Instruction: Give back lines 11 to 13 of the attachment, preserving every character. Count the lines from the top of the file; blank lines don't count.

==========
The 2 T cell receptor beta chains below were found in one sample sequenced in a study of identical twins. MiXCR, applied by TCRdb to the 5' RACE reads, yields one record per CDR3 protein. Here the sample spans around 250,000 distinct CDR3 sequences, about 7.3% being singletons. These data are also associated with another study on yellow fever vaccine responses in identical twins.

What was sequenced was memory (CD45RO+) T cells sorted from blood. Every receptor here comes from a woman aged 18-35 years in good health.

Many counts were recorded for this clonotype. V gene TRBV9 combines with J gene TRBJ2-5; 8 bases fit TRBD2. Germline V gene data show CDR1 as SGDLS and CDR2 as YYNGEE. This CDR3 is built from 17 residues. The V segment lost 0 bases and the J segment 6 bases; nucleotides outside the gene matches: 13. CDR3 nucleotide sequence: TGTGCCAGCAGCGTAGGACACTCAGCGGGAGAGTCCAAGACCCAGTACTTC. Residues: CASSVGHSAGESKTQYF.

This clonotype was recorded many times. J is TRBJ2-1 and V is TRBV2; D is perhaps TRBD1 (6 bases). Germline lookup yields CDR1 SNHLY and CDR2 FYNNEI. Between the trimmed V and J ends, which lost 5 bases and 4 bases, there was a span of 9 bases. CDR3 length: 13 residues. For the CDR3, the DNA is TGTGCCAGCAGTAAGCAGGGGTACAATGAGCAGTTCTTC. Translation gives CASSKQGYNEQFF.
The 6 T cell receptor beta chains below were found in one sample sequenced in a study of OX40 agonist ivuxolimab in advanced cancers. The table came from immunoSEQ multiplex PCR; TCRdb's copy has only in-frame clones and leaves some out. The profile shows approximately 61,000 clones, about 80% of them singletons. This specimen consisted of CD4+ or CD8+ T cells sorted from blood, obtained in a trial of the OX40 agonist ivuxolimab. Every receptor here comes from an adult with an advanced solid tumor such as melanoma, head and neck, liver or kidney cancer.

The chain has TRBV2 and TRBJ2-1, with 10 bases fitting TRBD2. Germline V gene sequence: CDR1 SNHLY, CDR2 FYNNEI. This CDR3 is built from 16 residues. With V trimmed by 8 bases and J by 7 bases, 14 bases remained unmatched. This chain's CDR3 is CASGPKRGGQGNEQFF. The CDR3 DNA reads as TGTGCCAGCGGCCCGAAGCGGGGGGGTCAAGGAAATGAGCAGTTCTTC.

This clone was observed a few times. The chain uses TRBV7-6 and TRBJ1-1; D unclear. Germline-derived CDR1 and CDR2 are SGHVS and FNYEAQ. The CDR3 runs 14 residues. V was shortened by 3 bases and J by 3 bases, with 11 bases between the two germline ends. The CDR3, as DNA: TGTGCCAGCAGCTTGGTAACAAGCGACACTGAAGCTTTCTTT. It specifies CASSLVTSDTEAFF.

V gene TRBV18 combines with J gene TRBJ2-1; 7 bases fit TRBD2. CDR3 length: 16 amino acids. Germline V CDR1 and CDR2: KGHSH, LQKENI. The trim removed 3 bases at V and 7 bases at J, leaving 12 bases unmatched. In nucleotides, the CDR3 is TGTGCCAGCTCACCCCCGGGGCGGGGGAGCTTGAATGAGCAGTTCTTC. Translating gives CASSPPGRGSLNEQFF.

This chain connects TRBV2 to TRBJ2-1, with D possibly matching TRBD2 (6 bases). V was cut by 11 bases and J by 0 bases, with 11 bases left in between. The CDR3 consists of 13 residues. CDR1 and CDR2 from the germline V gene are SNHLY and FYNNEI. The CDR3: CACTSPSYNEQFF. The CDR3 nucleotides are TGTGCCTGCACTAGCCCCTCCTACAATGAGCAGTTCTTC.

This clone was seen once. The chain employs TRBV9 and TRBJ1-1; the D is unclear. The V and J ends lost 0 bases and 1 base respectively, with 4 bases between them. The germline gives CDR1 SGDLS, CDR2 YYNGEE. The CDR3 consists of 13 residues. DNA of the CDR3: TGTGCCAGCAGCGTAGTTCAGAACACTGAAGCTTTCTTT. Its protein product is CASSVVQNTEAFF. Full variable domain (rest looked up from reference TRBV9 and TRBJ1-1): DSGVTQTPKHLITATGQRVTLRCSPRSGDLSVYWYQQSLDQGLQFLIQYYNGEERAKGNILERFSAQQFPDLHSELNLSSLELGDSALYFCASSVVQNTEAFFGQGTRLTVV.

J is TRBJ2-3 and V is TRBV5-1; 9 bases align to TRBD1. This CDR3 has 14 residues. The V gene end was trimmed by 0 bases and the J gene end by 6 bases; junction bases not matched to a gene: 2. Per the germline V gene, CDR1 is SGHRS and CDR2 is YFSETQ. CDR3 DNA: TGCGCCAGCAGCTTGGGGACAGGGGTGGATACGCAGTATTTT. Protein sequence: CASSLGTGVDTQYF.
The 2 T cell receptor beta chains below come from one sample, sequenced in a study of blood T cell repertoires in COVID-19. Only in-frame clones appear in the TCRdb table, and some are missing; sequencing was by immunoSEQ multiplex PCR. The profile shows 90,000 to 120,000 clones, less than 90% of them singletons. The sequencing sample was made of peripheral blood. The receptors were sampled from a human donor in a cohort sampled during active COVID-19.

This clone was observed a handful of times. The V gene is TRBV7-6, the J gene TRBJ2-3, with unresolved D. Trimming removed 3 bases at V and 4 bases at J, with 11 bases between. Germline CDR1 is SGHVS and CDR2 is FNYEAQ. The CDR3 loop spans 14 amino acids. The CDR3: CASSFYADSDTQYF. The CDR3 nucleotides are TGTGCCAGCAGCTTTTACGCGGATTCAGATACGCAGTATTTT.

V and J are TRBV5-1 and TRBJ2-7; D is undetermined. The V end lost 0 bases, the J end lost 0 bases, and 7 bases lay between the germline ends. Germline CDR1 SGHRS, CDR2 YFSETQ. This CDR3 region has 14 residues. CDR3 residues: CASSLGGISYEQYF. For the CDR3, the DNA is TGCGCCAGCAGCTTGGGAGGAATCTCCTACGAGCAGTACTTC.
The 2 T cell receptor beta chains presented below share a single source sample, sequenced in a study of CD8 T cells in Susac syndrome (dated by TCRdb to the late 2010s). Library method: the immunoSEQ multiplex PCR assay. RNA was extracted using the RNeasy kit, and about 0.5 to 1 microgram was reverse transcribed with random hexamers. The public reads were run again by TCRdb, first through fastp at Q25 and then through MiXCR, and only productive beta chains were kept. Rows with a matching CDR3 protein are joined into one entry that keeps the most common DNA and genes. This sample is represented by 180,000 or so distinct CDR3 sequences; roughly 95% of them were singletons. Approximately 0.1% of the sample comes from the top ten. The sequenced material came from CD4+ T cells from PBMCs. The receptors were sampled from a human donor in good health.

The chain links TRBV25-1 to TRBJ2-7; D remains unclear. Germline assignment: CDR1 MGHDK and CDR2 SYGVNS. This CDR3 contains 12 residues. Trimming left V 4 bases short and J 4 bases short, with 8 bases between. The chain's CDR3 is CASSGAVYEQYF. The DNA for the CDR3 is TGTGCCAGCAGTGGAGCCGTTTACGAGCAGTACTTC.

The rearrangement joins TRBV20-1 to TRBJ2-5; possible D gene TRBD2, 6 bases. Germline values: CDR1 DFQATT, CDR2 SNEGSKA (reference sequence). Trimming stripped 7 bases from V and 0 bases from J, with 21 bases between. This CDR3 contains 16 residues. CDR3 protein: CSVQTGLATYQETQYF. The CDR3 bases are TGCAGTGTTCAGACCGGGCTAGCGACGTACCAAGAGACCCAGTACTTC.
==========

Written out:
J is TRBJ2-3 and V is TRBV5-1; 9 bases align to TRBD1. This CDR3 has 14 residues. The V gene end was trimmed by 0 bases and the J gene end by 6 bases; junction bases not matched to a gene: 2. Per the germline V gene, CDR1 is SGHRS and CDR2 is YFSETQ. CDR3 DNA: TGCGCCAGCAGCTTGGGGACAGGGGTGGATACGCAGTATTTT. Protein sequence: CASSLGTGVDTQYF.
The 2 T cell receptor beta chains below come from one sample, sequenced in a study of blood T cell repertoires in COVID-19. Only in-frame clones appear in the TCRdb table, and some are missing; sequencing was by immunoSEQ multiplex PCR. The profile shows 90,000 to 120,000 clones, less than 90% of them singletons. The sequencing sample was made of peripheral blood. The receptors were sampled from a human donor in a cohort sampled during active COVID-19.

This clone was observed a handful of times. The V gene is TRBV7-6, the J gene TRBJ2-3, with unresolved D. Trimming removed 3 bases at V and 4 bases at J, with 11 bases between. Germline CDR1 is SGHVS and CDR2 is FNYEAQ. The CDR3 loop spans 14 amino acids. The CDR3: CASSFYADSDTQYF. The CDR3 nucleotides are TGTGCCAGCAGCTTTTACGCGGATTCAGATACGCAGTATTTT.